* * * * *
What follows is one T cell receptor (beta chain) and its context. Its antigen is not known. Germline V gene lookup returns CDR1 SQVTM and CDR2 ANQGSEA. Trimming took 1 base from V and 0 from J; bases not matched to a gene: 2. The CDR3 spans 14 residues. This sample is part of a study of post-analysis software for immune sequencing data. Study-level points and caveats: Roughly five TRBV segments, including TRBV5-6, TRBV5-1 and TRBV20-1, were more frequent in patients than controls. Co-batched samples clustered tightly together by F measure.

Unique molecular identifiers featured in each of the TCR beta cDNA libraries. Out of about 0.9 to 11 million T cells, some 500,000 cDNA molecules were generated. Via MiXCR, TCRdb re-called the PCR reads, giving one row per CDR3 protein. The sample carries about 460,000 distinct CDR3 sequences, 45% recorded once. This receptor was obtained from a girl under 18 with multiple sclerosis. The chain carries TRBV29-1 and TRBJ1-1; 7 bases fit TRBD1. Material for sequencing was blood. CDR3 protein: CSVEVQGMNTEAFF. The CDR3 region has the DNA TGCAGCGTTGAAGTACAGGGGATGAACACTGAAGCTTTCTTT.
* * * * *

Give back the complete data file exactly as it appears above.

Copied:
What follows is one T cell receptor (beta chain) and its context. Its antigen is not known. Germline V gene lookup returns CDR1 SQVTM and CDR2 ANQGSEA. Trimming took 1 base from V and 0 from J; bases not matched to a gene: 2. The CDR3 spans 14 residues. This sample is part of a study of post-analysis software for immune sequencing data. Study-level points and caveats: Roughly five TRBV segments, including TRBV5-6, TRBV5-1 and TRBV20-1, were more frequent in patients than controls. Co-batched samples clustered tightly together by F measure.

Unique molecular identifiers featured in each of the TCR beta cDNA libraries. Out of about 0.9 to 11 million T cells, some 500,000 cDNA molecules were generated. Via MiXCR, TCRdb re-called the PCR reads, giving one row per CDR3 protein. The sample carries about 460,000 distinct CDR3 sequences, 45% recorded once. This receptor was obtained from a girl under 18 with multiple sclerosis. The chain carries TRBV29-1 and TRBJ1-1; 7 bases fit TRBD1. Material for sequencing was blood. CDR3 protein: CSVEVQGMNTEAFF. The CDR3 region has the DNA TGCAGCGTTGAAGTACAGGGGATGAACACTGAAGCTTTCTTT.